My working life and other such trivial things have been getting into my way, and keeping me from spending all my time in World of Warcraft, like any proper MMORPG addict should do. I have realised that you actually do need some hours of sleep too (at least if you are closing on to your fortieth birthday, like I do). But the design of WoW is not ideal for such concerns. Many quests are structured to be achieved by teamwork, and social collaboration and joint adventuring with your friends is that little thing which makes all the difference between mindless grinding or endless running through of FedEx quests. But what to do, when you are falling behind in experience, due to spending less time in that achievement-rewarding environment? At some point it becomes apparent that you are so much lower in levels that it is not worth hanging in the same adventuring party any more.
We have been investigating “socially adaptable game design” within IPerG with Interactive Institute, Nokia and other partners, and the ability to stop and return to game as needed, without social punishment is one important criteria to consider.
And now I just have to run; I am severely behind in all those 20 quests that my quest log can hold…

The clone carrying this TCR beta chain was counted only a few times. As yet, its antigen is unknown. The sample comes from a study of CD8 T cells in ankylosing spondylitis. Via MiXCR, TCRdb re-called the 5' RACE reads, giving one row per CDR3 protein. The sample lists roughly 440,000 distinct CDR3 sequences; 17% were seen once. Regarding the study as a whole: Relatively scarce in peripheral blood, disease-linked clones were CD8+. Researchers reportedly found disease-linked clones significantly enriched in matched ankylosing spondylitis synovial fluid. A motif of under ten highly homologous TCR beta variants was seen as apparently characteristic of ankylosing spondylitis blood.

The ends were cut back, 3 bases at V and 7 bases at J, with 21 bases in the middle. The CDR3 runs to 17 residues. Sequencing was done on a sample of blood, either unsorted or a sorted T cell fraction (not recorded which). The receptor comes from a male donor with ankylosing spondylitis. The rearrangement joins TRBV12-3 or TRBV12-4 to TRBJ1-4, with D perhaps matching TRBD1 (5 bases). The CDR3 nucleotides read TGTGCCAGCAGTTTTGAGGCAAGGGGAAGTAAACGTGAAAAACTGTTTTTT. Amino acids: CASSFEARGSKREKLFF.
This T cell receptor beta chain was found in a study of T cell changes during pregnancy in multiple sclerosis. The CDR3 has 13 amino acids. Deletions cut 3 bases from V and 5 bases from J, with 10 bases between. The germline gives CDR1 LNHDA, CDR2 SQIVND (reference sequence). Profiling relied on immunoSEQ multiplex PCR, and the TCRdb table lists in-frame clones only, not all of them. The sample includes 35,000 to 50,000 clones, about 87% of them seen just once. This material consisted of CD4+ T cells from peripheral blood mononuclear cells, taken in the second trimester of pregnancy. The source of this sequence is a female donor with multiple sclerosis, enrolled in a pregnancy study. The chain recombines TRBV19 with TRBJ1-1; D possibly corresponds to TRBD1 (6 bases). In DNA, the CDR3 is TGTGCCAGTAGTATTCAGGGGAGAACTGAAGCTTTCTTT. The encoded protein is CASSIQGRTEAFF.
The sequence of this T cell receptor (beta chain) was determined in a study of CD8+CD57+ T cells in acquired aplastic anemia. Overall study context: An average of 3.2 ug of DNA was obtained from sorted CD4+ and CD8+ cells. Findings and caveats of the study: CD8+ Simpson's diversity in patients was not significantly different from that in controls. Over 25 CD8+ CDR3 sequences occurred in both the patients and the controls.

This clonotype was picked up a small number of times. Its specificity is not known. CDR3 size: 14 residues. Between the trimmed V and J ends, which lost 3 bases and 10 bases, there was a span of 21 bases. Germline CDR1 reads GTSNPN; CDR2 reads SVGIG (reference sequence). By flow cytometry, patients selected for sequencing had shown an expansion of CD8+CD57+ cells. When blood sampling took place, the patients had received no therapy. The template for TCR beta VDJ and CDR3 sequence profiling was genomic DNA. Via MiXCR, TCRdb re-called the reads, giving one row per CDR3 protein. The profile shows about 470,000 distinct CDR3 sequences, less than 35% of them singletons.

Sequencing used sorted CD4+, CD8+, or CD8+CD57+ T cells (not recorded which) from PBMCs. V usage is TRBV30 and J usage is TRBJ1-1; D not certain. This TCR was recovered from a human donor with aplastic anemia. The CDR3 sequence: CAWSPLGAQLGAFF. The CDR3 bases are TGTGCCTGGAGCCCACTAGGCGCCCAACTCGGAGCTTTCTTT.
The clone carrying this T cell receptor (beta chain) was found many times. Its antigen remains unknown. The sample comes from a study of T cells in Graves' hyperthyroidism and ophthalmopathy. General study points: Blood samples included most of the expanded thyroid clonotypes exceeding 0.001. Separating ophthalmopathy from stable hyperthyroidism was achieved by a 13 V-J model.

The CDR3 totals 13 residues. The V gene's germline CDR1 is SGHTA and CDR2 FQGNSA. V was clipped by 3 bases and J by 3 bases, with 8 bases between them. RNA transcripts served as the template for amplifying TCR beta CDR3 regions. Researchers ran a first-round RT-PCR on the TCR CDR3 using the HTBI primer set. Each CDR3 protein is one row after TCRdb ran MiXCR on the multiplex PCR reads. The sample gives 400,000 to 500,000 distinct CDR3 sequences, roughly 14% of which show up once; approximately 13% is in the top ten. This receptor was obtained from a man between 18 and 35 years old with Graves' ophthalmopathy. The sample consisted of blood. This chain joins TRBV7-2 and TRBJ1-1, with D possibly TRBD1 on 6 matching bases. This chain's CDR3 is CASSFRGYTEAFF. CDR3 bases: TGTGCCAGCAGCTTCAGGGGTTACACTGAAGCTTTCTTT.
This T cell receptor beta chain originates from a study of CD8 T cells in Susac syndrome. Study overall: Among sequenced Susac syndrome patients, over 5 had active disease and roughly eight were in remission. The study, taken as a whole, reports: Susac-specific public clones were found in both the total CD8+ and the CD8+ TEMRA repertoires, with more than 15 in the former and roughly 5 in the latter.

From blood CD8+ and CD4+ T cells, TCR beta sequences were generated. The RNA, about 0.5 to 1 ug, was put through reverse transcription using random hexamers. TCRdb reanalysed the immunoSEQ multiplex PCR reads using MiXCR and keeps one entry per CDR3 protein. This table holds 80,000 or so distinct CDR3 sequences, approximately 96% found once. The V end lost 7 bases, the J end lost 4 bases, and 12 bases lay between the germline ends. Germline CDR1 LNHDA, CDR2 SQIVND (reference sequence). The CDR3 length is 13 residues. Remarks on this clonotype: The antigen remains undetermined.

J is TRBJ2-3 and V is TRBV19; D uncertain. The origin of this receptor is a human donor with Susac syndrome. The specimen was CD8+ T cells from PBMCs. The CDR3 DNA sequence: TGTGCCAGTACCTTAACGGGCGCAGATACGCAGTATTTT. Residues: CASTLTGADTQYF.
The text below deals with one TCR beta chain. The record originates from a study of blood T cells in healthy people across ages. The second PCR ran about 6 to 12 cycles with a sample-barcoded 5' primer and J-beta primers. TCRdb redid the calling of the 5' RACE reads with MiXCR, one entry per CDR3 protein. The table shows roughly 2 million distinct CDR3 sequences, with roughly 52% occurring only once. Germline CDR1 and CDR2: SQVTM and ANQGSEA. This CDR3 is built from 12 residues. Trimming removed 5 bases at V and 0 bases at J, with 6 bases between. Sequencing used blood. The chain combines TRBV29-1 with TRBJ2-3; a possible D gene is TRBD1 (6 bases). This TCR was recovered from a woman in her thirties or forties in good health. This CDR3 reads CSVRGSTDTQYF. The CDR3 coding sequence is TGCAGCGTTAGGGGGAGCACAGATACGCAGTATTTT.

Edit: Actually my Saturday night was spoilt by Blogger.com. I tried three hours to post these notes, reloading the screen, and only getting message “Error. We apologize for the inconvenience, but we are unable to process your request at this time. Our engineers have been notified of this problem and will work to resolve it.” Or the even more common variant: “Not Found. Error 404.” And I had only reserved three hours to use for online access, total, so there was my adventuring time, gone. Apparently they are upgrading their network access in Blogger.com this Saturday; it is just unfortunate that you get no such explanation when you are trying to use the service. – I have just got so tired of Blogger, there has been too many of this kind of incidents lately. But the move into Movable Type or similar system would in practice mean that I’d also have to do the transfer into a Linux server (because of PHP, Perl, MySQL, and similar basic services, that I can currently do without, running all from this Windows XP Pro machine). Surely, that could be done, but I just do not have the time; already, the hours used for debugging technology and these unreliable network services are just taking way too much time. (Update: It is now 4 am – the case closed.)